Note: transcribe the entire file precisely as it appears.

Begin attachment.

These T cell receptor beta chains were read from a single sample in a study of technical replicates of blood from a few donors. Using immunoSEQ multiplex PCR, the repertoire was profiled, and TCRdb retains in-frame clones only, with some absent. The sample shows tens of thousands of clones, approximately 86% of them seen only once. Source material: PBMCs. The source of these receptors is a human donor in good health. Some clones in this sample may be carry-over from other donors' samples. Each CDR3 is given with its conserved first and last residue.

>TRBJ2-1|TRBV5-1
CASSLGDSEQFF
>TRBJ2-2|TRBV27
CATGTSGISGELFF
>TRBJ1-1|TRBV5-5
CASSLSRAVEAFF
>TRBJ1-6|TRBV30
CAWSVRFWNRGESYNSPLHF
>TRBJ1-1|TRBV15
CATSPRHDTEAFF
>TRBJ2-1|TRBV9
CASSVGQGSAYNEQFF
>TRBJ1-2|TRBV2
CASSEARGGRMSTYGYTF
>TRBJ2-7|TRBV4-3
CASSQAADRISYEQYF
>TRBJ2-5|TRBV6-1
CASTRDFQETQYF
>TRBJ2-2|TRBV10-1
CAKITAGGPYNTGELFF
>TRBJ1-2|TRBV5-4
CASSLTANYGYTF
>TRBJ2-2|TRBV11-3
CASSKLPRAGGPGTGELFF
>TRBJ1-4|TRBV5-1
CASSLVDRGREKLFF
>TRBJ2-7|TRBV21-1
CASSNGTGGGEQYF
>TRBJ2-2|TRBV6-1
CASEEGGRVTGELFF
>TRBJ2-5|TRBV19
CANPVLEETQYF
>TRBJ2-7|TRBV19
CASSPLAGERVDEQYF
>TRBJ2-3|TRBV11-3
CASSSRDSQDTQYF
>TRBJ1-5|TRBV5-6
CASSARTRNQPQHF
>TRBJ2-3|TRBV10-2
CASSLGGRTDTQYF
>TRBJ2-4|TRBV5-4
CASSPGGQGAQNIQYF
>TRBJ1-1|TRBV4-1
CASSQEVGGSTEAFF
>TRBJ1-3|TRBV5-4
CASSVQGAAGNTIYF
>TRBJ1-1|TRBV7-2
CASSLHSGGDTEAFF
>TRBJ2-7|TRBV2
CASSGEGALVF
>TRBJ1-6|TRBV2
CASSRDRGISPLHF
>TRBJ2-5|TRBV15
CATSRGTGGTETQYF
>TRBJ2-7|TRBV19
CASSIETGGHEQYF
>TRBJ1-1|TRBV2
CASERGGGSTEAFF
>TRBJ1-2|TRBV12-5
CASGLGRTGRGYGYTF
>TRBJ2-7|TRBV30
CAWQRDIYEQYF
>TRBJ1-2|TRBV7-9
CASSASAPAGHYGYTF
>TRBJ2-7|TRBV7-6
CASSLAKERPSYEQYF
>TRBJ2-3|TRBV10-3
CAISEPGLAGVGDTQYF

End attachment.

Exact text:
These T cell receptor beta chains were read from a single sample in a study of technical replicates of blood from a few donors. Using immunoSEQ multiplex PCR, the repertoire was profiled, and TCRdb retains in-frame clones only, with some absent. The sample shows tens of thousands of clones, approximately 86% of them seen only once. Source material: PBMCs. The source of these receptors is a human donor in good health. Some clones in this sample may be carry-over from other donors' samples. Each CDR3 is given with its conserved first and last residue.

>TRBJ2-1|TRBV5-1
CASSLGDSEQFF
>TRBJ2-2|TRBV27
CATGTSGISGELFF
>TRBJ1-1|TRBV5-5
CASSLSRAVEAFF
>TRBJ1-6|TRBV30
CAWSVRFWNRGESYNSPLHF
>TRBJ1-1|TRBV15
CATSPRHDTEAFF
>TRBJ2-1|TRBV9
CASSVGQGSAYNEQFF
>TRBJ1-2|TRBV2
CASSEARGGRMSTYGYTF
>TRBJ2-7|TRBV4-3
CASSQAADRISYEQYF
>TRBJ2-5|TRBV6-1
CASTRDFQETQYF
>TRBJ2-2|TRBV10-1
CAKITAGGPYNTGELFF
>TRBJ1-2|TRBV5-4
CASSLTANYGYTF
>TRBJ2-2|TRBV11-3
CASSKLPRAGGPGTGELFF
>TRBJ1-4|TRBV5-1
CASSLVDRGREKLFF
>TRBJ2-7|TRBV21-1
CASSNGTGGGEQYF
>TRBJ2-2|TRBV6-1
CASEEGGRVTGELFF
>TRBJ2-5|TRBV19
CANPVLEETQYF
>TRBJ2-7|TRBV19
CASSPLAGERVDEQYF
>TRBJ2-3|TRBV11-3
CASSSRDSQDTQYF
>TRBJ1-5|TRBV5-6
CASSARTRNQPQHF
>TRBJ2-3|TRBV10-2
CASSLGGRTDTQYF
>TRBJ2-4|TRBV5-4
CASSPGGQGAQNIQYF
>TRBJ1-1|TRBV4-1
CASSQEVGGSTEAFF
>TRBJ1-3|TRBV5-4
CASSVQGAAGNTIYF
>TRBJ1-1|TRBV7-2
CASSLHSGGDTEAFF
>TRBJ2-7|TRBV2
CASSGEGALVF
>TRBJ1-6|TRBV2
CASSRDRGISPLHF
>TRBJ2-5|TRBV15
CATSRGTGGTETQYF
>TRBJ2-7|TRBV19
CASSIETGGHEQYF
>TRBJ1-1|TRBV2
CASERGGGSTEAFF
>TRBJ1-2|TRBV12-5
CASGLGRTGRGYGYTF
>TRBJ2-7|TRBV30
CAWQRDIYEQYF
>TRBJ1-2|TRBV7-9
CASSASAPAGHYGYTF
>TRBJ2-7|TRBV7-6
CASSLAKERPSYEQYF
>TRBJ2-3|TRBV10-3
CAISEPGLAGVGDTQYF